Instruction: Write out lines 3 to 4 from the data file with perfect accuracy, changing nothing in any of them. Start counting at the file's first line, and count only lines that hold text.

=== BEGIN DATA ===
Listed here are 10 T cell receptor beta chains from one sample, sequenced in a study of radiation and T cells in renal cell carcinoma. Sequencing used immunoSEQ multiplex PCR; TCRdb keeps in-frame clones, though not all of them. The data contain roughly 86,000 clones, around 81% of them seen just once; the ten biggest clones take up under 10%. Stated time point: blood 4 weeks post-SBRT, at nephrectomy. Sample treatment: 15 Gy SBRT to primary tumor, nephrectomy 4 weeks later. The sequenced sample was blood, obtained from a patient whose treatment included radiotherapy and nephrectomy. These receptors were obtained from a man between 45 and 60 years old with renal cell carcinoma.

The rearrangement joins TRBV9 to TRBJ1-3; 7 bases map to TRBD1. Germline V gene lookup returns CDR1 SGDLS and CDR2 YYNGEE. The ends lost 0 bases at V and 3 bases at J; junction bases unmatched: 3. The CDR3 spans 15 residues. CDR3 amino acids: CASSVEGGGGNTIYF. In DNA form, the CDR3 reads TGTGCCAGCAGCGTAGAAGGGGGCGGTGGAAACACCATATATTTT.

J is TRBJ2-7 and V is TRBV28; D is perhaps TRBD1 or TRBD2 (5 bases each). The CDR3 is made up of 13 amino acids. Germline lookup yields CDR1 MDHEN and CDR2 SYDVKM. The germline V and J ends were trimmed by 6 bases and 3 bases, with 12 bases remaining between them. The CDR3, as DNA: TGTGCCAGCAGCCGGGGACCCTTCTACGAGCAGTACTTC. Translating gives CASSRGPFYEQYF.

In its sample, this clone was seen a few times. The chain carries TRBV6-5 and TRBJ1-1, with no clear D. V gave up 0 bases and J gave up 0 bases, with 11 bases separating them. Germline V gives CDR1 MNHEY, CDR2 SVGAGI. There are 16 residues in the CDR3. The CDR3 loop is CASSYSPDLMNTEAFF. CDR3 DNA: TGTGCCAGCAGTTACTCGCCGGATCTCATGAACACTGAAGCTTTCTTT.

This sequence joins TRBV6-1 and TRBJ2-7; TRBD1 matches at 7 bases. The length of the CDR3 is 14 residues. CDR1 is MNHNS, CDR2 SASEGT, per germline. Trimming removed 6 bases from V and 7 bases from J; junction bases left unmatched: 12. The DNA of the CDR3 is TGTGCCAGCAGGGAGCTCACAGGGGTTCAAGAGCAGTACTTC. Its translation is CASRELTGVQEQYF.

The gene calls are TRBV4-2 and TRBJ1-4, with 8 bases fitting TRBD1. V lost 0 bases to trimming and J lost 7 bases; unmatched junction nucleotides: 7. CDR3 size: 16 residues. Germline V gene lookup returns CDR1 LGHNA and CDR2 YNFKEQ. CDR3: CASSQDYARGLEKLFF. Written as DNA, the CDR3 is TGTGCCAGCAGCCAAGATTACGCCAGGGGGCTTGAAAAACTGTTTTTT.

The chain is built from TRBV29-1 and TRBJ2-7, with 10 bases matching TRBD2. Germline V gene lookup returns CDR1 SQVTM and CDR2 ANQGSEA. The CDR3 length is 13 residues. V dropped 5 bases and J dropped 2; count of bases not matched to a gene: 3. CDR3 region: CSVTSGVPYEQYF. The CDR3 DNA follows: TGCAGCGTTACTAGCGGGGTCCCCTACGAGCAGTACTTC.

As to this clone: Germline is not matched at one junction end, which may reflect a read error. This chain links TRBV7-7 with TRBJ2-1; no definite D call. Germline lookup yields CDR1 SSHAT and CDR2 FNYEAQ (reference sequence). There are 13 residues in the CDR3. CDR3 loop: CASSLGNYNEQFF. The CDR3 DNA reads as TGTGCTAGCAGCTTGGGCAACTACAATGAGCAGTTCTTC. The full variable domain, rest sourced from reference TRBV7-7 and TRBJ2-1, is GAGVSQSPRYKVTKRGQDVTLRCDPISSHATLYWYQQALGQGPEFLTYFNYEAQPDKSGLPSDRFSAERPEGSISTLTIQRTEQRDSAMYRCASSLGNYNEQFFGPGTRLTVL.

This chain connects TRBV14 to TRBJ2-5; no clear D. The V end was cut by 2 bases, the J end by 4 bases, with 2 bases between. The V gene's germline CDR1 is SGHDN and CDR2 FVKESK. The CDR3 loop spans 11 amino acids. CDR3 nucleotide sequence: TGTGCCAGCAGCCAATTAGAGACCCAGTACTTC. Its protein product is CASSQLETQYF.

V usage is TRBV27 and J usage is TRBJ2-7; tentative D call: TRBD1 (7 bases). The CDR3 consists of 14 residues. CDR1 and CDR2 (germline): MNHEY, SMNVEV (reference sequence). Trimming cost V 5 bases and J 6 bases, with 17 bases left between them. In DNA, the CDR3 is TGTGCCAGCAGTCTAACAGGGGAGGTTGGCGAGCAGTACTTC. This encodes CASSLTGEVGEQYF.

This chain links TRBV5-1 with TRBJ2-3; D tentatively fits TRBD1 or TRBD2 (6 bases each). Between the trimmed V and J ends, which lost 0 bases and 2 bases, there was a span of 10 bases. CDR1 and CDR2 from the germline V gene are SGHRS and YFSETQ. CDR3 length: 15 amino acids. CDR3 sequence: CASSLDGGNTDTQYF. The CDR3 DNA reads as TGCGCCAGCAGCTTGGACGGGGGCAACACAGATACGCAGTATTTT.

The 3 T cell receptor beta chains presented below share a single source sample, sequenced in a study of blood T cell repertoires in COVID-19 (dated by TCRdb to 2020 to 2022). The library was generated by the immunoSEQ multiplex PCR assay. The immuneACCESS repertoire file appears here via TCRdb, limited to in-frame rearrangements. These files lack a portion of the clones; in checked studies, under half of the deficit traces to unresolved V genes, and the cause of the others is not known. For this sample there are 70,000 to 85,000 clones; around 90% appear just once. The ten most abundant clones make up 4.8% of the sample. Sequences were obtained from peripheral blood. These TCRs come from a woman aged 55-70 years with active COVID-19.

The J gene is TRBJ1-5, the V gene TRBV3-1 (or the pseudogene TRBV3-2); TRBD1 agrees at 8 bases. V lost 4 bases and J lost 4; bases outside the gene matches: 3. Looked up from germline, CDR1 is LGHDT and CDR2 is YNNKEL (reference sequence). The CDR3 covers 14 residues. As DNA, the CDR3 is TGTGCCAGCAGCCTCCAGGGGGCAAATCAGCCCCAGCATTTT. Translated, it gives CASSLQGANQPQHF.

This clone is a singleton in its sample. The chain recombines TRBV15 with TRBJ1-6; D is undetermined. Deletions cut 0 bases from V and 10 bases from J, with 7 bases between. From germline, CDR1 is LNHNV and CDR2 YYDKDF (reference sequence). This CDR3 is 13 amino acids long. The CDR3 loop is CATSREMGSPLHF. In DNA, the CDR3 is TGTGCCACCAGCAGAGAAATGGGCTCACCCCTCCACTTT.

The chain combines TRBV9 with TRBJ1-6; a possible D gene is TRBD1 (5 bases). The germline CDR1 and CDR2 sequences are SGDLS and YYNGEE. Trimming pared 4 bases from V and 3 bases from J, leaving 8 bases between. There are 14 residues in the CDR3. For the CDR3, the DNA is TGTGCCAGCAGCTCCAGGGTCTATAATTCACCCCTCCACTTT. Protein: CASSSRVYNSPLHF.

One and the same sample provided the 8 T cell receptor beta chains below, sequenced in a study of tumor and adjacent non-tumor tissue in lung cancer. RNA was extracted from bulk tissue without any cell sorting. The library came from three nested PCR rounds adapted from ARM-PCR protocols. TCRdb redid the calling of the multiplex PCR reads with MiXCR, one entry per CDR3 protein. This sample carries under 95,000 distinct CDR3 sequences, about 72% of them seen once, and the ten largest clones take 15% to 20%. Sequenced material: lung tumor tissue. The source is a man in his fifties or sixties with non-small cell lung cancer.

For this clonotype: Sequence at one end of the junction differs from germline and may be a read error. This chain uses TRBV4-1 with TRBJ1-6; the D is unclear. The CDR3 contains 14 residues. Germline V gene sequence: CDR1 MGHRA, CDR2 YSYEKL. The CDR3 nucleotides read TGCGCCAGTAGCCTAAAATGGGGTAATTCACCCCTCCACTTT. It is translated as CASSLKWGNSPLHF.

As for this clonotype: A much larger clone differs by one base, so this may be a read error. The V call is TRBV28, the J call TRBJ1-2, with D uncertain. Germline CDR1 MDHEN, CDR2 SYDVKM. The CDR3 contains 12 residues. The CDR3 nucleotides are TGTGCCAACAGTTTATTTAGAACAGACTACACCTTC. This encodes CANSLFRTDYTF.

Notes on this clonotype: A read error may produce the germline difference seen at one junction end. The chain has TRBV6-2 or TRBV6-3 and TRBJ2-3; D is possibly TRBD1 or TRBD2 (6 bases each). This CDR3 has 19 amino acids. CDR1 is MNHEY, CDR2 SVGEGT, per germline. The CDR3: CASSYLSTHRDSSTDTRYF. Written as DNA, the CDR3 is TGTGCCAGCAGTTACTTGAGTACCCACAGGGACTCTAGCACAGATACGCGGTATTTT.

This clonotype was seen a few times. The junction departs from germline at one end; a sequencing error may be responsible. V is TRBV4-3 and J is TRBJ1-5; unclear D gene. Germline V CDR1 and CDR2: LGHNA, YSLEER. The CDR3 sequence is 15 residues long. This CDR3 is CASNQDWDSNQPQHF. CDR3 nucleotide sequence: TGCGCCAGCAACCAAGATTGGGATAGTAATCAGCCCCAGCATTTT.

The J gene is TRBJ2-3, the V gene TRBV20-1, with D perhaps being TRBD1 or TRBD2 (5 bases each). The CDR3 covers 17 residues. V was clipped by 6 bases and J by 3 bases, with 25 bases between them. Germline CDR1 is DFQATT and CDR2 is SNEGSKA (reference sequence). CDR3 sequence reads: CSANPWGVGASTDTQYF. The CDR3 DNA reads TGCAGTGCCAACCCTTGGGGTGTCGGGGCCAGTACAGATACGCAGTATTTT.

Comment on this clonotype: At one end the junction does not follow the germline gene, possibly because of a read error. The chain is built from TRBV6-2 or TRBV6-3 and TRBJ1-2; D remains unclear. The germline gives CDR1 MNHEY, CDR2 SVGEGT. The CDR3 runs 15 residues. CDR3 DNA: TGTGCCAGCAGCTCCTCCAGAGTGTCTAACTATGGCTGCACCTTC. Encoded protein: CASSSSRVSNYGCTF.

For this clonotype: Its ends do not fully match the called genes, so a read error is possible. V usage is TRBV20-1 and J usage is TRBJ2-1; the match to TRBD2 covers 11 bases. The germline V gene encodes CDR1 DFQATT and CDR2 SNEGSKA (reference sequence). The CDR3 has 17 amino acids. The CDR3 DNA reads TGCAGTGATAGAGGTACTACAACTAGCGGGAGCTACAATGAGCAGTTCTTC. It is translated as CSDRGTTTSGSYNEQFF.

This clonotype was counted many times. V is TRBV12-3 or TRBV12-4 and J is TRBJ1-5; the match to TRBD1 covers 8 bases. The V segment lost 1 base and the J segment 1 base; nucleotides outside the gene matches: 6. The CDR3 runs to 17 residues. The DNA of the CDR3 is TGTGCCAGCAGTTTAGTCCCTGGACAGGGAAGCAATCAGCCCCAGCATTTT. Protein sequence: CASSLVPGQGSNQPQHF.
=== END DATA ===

J is TRBJ2-7 and V is TRBV28; D is perhaps TRBD1 or TRBD2 (5 bases each). The CDR3 is made up of 13 amino acids. Germline lookup yields CDR1 MDHEN and CDR2 SYDVKM. The germline V and J ends were trimmed by 6 bases and 3 bases, with 12 bases remaining between them. The CDR3, as DNA: TGTGCCAGCAGCCGGGGACCCTTCTACGAGCAGTACTTC. Translating gives CASSRGPFYEQYF.

In its sample, this clone was seen a few times. The chain carries TRBV6-5 and TRBJ1-1, with no clear D. V gave up 0 bases and J gave up 0 bases, with 11 bases separating them. Germline V gives CDR1 MNHEY, CDR2 SVGAGI. There are 16 residues in the CDR3. The CDR3 loop is CASSYSPDLMNTEAFF. CDR3 DNA: TGTGCCAGCAGTTACTCGCCGGATCTCATGAACACTGAAGCTTTCTTT.